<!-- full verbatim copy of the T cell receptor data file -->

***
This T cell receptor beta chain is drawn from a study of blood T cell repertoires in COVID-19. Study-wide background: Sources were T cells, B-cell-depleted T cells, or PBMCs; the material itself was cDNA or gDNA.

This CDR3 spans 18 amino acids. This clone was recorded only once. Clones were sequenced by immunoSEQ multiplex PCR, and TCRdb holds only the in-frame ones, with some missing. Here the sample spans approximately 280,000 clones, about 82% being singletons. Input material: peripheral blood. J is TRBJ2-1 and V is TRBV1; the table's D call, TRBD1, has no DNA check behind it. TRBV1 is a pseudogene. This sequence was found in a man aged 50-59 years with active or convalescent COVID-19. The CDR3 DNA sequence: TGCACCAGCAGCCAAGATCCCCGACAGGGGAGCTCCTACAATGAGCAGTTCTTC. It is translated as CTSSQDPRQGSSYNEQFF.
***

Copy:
This T cell receptor beta chain is drawn from a study of blood T cell repertoires in COVID-19. Study-wide background: Sources were T cells, B-cell-depleted T cells, or PBMCs; the material itself was cDNA or gDNA.

This CDR3 spans 18 amino acids. This clone was recorded only once. Clones were sequenced by immunoSEQ multiplex PCR, and TCRdb holds only the in-frame ones, with some missing. Here the sample spans approximately 280,000 clones, about 82% being singletons. Input material: peripheral blood. J is TRBJ2-1 and V is TRBV1; the table's D call, TRBD1, has no DNA check behind it. TRBV1 is a pseudogene. This sequence was found in a man aged 50-59 years with active or convalescent COVID-19. The CDR3 DNA sequence: TGCACCAGCAGCCAAGATCCCCGACAGGGGAGCTCCTACAATGAGCAGTTCTTC. It is translated as CTSSQDPRQGSSYNEQFF.